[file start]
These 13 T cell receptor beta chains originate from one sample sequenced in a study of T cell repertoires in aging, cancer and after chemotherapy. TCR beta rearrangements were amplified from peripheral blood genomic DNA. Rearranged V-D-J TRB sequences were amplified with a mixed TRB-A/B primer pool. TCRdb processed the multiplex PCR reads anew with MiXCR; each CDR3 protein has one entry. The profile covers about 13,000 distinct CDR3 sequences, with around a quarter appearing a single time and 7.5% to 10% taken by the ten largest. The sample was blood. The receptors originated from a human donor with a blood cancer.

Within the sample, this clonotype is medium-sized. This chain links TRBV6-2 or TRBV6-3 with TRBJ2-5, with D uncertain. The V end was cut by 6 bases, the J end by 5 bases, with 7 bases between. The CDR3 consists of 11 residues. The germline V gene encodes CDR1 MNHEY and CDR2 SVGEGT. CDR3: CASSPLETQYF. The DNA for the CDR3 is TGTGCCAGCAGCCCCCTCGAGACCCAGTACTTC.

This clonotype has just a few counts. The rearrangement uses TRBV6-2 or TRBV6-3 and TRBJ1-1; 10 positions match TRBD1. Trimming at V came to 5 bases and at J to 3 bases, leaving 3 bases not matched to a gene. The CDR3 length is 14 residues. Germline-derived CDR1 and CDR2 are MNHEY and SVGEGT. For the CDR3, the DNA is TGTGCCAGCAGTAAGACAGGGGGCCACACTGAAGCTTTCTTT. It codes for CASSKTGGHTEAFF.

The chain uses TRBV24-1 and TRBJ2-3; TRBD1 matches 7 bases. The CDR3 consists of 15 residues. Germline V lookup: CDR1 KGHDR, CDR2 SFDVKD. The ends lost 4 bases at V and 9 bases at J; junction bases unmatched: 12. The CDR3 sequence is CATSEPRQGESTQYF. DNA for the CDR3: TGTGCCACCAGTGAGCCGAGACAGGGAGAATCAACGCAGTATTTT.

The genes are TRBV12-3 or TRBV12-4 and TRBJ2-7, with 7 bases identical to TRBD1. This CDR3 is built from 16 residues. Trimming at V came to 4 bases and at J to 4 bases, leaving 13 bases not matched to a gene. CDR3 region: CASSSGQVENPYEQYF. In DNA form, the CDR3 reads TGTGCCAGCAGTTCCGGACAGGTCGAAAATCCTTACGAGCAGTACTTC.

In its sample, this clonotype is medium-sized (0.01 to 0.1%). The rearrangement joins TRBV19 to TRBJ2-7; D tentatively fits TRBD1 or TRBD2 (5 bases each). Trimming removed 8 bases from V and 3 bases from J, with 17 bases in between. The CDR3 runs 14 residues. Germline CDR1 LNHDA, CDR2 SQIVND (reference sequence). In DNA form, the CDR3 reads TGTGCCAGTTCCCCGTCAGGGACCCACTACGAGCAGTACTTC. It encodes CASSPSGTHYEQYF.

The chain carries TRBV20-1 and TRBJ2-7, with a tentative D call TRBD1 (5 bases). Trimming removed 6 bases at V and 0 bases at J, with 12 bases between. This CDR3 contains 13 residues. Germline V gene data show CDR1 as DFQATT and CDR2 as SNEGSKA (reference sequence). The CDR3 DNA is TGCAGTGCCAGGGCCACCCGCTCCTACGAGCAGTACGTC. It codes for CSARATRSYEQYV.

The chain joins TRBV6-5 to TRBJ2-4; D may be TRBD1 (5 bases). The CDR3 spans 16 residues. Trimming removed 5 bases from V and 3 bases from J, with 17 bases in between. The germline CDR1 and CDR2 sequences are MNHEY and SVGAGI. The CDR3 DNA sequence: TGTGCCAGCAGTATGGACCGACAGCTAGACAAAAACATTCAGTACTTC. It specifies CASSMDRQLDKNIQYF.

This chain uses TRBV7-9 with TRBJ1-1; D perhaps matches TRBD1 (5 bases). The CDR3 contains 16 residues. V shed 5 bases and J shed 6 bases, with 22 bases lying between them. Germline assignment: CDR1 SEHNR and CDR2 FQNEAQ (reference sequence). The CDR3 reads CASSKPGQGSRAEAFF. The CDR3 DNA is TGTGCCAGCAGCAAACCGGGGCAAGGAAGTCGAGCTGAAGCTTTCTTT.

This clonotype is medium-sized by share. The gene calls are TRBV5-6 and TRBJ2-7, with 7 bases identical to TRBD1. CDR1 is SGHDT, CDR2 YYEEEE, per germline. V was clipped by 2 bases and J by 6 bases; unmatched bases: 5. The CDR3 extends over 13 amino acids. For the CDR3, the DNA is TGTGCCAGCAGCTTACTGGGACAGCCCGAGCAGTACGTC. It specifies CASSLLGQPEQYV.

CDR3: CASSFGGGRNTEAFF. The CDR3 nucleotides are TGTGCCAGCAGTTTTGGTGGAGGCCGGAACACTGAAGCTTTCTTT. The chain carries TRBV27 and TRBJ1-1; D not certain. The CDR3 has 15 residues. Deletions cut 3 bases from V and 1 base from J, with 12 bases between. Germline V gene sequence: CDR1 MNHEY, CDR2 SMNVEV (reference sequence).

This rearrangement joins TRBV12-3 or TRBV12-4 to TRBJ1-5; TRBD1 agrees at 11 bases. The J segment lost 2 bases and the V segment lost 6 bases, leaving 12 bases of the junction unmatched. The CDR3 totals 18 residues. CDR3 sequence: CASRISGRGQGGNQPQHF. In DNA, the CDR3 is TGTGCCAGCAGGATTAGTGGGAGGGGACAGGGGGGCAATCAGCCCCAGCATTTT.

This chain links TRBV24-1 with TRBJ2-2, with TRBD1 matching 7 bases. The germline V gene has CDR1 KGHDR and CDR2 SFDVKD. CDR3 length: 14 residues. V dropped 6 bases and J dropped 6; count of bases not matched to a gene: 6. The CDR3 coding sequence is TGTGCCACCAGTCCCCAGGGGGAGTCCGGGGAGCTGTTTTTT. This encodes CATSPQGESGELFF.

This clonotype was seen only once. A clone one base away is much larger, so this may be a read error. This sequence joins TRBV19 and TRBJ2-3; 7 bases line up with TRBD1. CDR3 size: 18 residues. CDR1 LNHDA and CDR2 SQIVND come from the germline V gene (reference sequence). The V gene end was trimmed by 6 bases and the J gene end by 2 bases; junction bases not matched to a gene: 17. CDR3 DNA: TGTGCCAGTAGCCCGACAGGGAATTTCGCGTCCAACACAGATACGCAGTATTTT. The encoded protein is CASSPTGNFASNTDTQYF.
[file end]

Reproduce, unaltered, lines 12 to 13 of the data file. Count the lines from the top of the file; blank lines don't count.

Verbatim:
This rearrangement joins TRBV12-3 or TRBV12-4 to TRBJ1-5; TRBD1 agrees at 11 bases. The J segment lost 2 bases and the V segment lost 6 bases, leaving 12 bases of the junction unmatched. The CDR3 totals 18 residues. CDR3 sequence: CASRISGRGQGGNQPQHF. In DNA, the CDR3 is TGTGCCAGCAGGATTAGTGGGAGGGGACAGGGGGGCAATCAGCCCCAGCATTTT.

This chain links TRBV24-1 with TRBJ2-2, with TRBD1 matching 7 bases. The germline V gene has CDR1 KGHDR and CDR2 SFDVKD. CDR3 length: 14 residues. V dropped 6 bases and J dropped 6; count of bases not matched to a gene: 6. The CDR3 coding sequence is TGTGCCACCAGTCCCCAGGGGGAGTCCGGGGAGCTGTTTTTT. This encodes CATSPQGESGELFF.